A show of songs, sign language and a spider

Aug 9, 2023

MIDDLEBORO – Leslie Elias, executive director of award-winning Grumbling Gryphons Traveling Children's Theater, has been performing since she was 5 years old.

Now, she performs around the East Coast, accompanied by her twin sons Daniel and Arieh Sade.

For Elias, the best part of performing and writing is being able to create an engaging and inclusive environment while telling a story.

“I wanted to integrate storytelling into acting,” explained Elias. “I’m always trying to adapt stories while writing original plays.”

The troupe brought a lively and interactive performance of “Anansi The Trickster Spider,” to Middleboro Town Hall on Tuesday, Aug. 8.

Originating from Ghana, the fable tells the story of the mischievous Anansi the spider, who defends himself from many animals with his wit while retrieving stolen stories.

Grumbling Gryphon’s adaptation of the story includes portions of American Sign Language, created with help from deaf performer Robert DeMayo.

Sandy Paasche, a sign language interpreter from Fairhaven, assisted with interpretation throughout the play. Paasche began learning American sign language at the age of 12 and has since become a teacher of the deaf.

The performance was hosted by the Middleboro Public Library and sponsored by the Friends of the Middleboro Public Library.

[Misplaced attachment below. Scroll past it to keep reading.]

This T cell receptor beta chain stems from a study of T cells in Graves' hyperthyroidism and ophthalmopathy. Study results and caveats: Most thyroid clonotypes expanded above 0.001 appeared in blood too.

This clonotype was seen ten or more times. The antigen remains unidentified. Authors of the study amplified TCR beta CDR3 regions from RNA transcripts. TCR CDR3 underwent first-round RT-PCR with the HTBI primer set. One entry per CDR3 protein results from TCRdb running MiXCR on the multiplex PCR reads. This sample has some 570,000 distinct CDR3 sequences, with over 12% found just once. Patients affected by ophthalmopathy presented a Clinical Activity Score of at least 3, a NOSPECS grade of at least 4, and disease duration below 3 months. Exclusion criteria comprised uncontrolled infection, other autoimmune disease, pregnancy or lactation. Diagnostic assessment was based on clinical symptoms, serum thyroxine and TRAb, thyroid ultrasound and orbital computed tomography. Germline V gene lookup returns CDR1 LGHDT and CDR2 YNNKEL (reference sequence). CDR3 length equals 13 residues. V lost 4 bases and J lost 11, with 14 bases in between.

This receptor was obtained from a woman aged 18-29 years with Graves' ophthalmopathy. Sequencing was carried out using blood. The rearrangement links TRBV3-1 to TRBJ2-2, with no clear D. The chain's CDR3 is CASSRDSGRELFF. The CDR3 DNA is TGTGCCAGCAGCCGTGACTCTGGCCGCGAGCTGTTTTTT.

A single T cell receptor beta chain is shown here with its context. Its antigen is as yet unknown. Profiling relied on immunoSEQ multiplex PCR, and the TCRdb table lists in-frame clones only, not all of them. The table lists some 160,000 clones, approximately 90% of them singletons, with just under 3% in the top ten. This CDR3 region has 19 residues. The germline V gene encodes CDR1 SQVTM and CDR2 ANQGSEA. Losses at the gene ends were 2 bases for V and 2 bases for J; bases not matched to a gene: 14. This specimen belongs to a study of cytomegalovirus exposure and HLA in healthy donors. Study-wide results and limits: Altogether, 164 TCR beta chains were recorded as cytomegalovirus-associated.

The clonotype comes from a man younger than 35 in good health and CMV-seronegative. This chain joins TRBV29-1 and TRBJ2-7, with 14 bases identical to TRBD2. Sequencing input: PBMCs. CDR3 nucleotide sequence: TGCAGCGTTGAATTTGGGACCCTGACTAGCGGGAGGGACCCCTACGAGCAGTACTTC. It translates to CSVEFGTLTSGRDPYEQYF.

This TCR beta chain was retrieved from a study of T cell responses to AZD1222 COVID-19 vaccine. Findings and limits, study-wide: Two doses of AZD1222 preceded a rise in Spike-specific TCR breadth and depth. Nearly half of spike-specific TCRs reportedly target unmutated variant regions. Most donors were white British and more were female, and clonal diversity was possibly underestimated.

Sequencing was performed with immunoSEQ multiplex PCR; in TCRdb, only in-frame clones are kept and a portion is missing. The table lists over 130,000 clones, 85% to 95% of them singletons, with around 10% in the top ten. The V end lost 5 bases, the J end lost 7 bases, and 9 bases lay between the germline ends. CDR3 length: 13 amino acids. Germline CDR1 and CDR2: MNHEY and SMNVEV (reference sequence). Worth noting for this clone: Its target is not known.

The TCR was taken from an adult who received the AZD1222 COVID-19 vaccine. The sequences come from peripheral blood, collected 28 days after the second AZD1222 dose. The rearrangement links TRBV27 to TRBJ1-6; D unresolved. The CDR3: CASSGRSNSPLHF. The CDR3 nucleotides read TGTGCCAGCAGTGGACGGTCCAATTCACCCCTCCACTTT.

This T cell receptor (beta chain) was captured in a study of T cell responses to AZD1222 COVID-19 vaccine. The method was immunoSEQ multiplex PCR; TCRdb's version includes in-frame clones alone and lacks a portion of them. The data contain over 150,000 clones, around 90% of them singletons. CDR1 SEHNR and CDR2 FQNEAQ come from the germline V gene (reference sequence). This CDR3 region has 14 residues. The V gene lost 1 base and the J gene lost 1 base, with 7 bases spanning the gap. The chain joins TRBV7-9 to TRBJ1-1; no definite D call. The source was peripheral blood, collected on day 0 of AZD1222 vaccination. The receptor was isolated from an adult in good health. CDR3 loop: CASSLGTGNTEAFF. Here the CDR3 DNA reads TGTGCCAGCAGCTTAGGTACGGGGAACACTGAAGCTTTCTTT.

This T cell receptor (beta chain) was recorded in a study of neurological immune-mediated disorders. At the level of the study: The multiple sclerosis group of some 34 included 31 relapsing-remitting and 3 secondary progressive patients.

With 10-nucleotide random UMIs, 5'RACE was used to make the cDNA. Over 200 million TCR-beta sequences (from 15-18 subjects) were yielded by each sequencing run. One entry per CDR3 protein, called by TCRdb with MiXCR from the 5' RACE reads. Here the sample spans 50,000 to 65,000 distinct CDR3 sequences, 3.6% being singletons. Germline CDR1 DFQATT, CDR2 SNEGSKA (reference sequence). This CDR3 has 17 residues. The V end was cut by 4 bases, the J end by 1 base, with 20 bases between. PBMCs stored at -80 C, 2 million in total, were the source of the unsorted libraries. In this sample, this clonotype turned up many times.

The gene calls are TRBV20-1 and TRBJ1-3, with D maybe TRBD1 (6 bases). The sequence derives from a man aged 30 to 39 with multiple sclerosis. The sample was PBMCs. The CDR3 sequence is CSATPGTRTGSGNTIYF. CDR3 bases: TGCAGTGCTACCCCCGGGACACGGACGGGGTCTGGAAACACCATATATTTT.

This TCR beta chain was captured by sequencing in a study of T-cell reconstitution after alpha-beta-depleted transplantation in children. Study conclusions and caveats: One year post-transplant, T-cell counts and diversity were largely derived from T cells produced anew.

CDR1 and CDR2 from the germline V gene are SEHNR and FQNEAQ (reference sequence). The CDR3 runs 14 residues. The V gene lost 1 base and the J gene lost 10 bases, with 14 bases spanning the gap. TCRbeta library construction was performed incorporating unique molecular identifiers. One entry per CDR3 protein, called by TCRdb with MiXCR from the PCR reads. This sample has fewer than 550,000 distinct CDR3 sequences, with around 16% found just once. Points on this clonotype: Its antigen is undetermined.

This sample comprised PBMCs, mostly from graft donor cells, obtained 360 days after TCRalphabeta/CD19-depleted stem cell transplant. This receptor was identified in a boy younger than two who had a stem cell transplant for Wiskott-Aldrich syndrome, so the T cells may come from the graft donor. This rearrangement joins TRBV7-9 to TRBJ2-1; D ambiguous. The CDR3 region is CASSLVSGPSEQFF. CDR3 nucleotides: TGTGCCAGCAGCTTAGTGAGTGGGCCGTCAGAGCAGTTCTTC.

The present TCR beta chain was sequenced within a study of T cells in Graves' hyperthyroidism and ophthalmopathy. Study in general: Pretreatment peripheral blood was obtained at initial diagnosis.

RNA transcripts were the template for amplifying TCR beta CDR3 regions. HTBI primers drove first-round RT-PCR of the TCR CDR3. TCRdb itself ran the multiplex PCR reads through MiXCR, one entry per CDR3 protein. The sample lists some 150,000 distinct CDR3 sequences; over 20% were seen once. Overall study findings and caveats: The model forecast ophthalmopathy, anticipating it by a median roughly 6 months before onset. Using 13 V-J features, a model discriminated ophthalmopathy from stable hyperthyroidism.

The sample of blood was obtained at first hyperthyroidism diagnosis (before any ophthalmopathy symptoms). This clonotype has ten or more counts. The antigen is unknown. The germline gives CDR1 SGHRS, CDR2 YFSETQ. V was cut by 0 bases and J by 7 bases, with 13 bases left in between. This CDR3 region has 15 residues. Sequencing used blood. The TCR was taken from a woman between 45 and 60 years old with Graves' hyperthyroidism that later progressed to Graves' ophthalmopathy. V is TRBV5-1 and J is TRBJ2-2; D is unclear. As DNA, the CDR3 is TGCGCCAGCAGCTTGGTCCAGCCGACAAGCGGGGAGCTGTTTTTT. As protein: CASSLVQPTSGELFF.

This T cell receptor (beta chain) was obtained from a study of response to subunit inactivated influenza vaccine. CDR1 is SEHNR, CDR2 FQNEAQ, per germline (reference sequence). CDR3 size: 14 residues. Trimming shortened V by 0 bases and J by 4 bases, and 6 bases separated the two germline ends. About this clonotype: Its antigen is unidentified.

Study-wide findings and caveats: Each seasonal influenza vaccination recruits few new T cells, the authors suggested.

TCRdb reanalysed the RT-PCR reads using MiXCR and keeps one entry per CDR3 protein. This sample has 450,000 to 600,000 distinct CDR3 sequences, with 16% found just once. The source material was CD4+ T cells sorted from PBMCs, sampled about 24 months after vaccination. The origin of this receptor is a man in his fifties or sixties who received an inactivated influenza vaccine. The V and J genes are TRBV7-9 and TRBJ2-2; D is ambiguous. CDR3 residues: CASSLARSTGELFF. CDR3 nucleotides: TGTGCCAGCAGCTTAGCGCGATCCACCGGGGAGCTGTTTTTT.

“Our summer reading theme is ‘Find Your Voice,’ and we wanted to be inclusive of what that might mean,” explained children’s librarian Amanda Meyer. “So, we chose to include American Sign Language.”

Children from the audience were able to participate throughout the show by signing, singing along and portraying bees and monkeys.

Prior to the show, Grumbling Gyphons held a workshop for children to learn their parts, which was followed by a pizza party.

12-year-old Hazel Leandres, who previously acted in performances of Annie and Madagascar, joined the troupe for the show.

“I love how it is audience interactive. It has a wide range of ages where parts are centered around a certain group of kids,” said Leandres.

Among the audience participants were Mary Jean Liberatore and her granddaughter, Emma Liberatore.

Liberatore said they wanted to come to the show since they both love to sing, and she thought the performance would be a great show to expose her granddaughter to.

“I thought Leslie was fabulous in how she brought everyone together,” said Liberatore. “The community involvement was great.”